Virginia-South Florida: Cavaliers Fall While Hopes Remain High
Rome was not a built in a day, and neither will the Virginia men's basketball team.
Coach Tony Bennett inherited quite the mess when he arrived to Charlottesville earlier this year. He has a team that won 10 games last season, one that has lacked fundamentals on offense and defense.
He also has a team lacking the confidence and know-how to be successful.
That was rather evident in Monday night's match-up against the South Florida Bulls.
Virginia came into the contest short-handed with the suspension of Assane Sene and Jamil Tucker's absence from the team. They left with their tails between their legs and the optimism of a nascent season already on the line.
Now it may be hard to come away from a 66-49 loss with silver linings, but Virginia really did have positive moments against the Bulls. Despite poor shooting, the Virginia defense played very strongly for the first 15 minutes.
The Cavaliers contested shots, forced turnovers, and generally upset the rhythm that South Florida was trying to find. In truth, those 15 minutes were better than just about anything Virginia played last season.
As a result, even though Virginia was struggling offensively and although the Cavaliers had no inside game at all, they were still in the game. In fact, South Florida did not take its first lead until there were just over five minutes left in the first half.
Too bad basketball games are 40 minutes long.
Virginia reverted to its own ways, taking bad shots, over-pursuing and standing still on both sides of the ball. Everything Bennett has preached about for the past seven months had disappeared, and the result was not pretty.
In the end, the numbers were pretty ugly. For the game, Virginia shot 32.7 percent, including a woeful 2-of-12 from behind the arc. Worse yet, with the exception of Sylven Landesberg, Mike Scott, and Jeff Jones, the rest of the team shot 5-of-19 from the floor.
That is not going to win you many games, particularly when you allow your opponent to shoot nearly 55% from the field for the game.
The knee jerk reaction to such a game would be to already pack it in for the year. After all, much of what we saw in the second half was the same train wreck we witnessed last season.
However, it would be wise to remind ourselves that virtually our entire front court was out. Mike Scott was in foul trouble, leaving Jerome Meyinsse as the only big left in the game.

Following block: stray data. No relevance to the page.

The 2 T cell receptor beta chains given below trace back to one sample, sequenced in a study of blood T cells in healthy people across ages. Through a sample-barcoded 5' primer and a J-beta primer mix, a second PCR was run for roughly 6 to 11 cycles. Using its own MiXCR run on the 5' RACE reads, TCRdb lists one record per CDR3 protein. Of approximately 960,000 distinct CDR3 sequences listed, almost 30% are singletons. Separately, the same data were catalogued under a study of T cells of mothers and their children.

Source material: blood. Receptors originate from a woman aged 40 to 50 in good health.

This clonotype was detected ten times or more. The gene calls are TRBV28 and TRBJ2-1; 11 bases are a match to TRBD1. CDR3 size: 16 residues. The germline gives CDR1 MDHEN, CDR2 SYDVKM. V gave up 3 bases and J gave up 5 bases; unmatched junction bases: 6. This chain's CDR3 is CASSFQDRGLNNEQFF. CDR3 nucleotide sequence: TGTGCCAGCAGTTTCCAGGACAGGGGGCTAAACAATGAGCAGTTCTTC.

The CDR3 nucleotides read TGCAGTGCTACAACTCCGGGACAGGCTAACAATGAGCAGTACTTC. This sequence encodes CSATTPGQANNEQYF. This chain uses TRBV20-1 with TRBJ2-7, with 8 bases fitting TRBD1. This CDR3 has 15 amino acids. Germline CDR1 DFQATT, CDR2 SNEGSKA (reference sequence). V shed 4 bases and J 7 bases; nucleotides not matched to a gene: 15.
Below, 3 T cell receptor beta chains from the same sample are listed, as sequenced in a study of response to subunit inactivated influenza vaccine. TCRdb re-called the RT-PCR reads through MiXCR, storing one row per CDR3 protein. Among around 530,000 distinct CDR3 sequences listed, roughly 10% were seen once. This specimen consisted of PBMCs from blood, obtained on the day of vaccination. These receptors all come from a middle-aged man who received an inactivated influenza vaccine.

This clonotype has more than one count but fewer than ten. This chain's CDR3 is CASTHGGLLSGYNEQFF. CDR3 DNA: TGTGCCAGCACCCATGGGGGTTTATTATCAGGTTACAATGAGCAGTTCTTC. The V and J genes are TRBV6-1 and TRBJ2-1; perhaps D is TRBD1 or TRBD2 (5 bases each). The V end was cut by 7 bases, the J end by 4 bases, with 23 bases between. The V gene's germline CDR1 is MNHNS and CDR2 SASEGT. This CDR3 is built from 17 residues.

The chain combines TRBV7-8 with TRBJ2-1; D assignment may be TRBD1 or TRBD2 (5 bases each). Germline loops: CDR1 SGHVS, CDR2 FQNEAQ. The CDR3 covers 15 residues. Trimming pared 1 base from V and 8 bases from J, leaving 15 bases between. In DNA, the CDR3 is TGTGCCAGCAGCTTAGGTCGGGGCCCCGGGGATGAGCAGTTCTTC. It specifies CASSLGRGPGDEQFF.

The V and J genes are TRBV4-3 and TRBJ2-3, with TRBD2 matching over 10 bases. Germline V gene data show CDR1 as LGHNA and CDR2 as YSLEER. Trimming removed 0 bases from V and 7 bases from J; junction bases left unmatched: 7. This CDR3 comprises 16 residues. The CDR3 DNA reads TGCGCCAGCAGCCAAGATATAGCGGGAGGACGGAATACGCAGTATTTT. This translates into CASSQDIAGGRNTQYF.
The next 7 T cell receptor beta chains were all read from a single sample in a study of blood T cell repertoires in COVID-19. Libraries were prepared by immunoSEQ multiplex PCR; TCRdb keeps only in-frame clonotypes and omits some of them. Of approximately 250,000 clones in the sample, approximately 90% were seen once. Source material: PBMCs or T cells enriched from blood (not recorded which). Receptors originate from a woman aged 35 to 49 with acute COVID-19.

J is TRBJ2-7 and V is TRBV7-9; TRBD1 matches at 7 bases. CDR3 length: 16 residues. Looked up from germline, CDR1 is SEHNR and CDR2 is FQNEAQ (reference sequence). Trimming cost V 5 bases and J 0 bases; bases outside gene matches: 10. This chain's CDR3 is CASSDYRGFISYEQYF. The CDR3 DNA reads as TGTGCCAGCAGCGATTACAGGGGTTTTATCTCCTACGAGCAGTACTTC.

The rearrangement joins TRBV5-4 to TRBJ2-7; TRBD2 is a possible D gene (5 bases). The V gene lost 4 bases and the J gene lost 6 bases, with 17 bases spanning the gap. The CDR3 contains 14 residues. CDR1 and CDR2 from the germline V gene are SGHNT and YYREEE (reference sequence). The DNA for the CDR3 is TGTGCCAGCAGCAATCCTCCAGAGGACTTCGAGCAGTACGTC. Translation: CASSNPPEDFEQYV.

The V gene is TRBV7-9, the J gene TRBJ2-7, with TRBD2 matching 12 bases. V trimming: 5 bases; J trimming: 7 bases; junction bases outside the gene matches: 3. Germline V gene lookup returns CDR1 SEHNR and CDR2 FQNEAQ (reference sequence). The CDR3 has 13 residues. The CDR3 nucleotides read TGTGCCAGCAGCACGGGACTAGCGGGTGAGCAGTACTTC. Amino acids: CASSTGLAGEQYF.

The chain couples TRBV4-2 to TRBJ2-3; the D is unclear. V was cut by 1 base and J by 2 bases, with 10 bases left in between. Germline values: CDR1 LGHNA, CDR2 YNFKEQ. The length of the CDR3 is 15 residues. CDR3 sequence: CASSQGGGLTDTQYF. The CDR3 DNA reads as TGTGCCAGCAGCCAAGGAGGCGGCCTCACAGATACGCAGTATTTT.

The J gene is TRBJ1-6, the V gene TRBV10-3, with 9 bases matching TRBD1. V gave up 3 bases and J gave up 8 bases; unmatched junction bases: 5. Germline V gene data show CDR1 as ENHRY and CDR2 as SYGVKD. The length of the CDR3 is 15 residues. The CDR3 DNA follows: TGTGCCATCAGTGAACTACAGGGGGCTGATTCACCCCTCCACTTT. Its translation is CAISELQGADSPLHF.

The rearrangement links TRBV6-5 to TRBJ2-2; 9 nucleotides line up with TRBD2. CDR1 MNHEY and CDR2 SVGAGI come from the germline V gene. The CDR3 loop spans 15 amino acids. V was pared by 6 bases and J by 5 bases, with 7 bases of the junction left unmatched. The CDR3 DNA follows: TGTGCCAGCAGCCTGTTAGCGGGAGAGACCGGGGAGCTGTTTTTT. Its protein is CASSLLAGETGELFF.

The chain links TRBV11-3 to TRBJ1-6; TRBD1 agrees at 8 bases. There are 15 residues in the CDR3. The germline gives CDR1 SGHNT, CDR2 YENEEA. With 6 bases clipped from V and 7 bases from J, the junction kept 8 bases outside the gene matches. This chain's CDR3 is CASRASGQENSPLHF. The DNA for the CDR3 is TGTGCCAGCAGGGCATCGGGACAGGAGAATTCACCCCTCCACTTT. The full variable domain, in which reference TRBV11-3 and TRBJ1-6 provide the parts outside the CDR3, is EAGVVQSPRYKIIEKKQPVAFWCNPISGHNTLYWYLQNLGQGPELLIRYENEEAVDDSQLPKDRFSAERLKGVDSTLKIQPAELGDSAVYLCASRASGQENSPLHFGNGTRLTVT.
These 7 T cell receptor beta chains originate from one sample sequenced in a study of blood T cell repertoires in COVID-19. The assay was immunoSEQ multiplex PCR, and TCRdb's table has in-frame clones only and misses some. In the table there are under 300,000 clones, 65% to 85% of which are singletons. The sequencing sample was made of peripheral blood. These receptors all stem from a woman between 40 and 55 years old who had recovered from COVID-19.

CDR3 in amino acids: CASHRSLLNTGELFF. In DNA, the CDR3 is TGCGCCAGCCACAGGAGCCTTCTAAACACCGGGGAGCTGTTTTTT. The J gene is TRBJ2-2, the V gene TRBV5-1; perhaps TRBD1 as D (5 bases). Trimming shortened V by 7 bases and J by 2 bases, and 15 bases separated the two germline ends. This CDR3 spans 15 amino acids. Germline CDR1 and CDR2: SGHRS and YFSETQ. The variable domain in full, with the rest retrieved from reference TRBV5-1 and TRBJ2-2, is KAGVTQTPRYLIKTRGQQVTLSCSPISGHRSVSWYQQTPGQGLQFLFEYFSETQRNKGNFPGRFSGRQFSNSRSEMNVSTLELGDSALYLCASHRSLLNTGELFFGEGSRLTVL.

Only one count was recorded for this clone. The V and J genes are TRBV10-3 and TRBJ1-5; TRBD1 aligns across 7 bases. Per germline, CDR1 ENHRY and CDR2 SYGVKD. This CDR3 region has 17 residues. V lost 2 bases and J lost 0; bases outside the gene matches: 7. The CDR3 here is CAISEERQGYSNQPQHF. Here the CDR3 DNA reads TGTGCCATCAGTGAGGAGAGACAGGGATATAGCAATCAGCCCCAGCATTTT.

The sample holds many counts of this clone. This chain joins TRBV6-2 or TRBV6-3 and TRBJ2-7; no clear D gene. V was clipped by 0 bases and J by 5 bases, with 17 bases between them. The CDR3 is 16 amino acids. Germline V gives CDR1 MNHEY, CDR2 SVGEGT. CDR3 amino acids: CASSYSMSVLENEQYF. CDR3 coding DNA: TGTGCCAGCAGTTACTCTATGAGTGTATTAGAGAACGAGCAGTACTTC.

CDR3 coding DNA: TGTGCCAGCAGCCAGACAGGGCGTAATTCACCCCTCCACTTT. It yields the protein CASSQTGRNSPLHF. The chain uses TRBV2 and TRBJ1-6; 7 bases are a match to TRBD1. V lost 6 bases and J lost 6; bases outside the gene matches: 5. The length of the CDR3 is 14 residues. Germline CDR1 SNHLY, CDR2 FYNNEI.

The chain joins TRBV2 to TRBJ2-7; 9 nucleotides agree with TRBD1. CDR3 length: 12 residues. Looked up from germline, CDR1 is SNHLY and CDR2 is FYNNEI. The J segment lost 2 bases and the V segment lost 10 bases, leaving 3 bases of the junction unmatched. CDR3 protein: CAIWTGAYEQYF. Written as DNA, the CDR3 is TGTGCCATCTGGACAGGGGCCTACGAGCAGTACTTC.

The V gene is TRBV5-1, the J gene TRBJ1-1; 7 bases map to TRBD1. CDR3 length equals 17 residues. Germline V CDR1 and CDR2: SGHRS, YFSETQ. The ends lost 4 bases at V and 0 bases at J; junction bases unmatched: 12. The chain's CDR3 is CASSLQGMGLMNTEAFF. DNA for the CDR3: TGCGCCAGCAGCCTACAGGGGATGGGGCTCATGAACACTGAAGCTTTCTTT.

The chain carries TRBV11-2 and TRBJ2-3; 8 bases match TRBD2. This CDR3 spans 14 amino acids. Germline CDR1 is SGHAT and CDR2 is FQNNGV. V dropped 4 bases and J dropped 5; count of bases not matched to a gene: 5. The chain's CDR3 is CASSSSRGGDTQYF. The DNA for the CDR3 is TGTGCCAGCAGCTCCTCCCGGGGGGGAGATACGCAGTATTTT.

South Florida simply had more size and athleticism, and no matter how well you play defense, Bennett cannot help his players grow a few inches.
It is also important to understand that South Florida may actually turn out to be a pretty decent team.
Despite a finish near the bottom of the Big East last season, the conference is full of so many question marks that the Bulls may actually make some noise this time around.
Besides, playing any power conference team on the road is a tall task and even if the Sun Dome is not exactly Cameron Indoor, Cavalier fans will not live to rue this day like other poor performances the past few seasons.
Virginia is still a major work in progress. Cavalier fans have every right to feel disappointed, but they need to understand that growing pains are part of the master plan. We may not like it, but it is fact.
One can worry over missed assignments and poor decisions until the end of time, but there are signs of progress. At least we need to hold judgment until after the full roster is healthy and active.
After all, even the 2007 NCAA tournament team had a certain Puerto Rico Shootout most Cavalier fans would love to forget about.
The road to redemption will be long for Virginia and Bennett. It certainly will take more than two games to overcome the past two seasons of bad habits that have developed on this team.
Bennett has a terrific coaching staff, a strong incoming recruiting class and the patience and experience to take a former coach's players and turn them into something respectable.
For once, Virginia is on pace for a long-standing solution and not the quick-fix Band-aid provided his predecessors.
The Cavaliers will continue to move forward this season. They will win more games, they will lose more games. At times they will be brilliant and other times they will look like the JV team.
All teams face adversity; it's how you respond to it that matters. Virginia might be feeling down after a poor performance, but the Cavaliers remain far from out.
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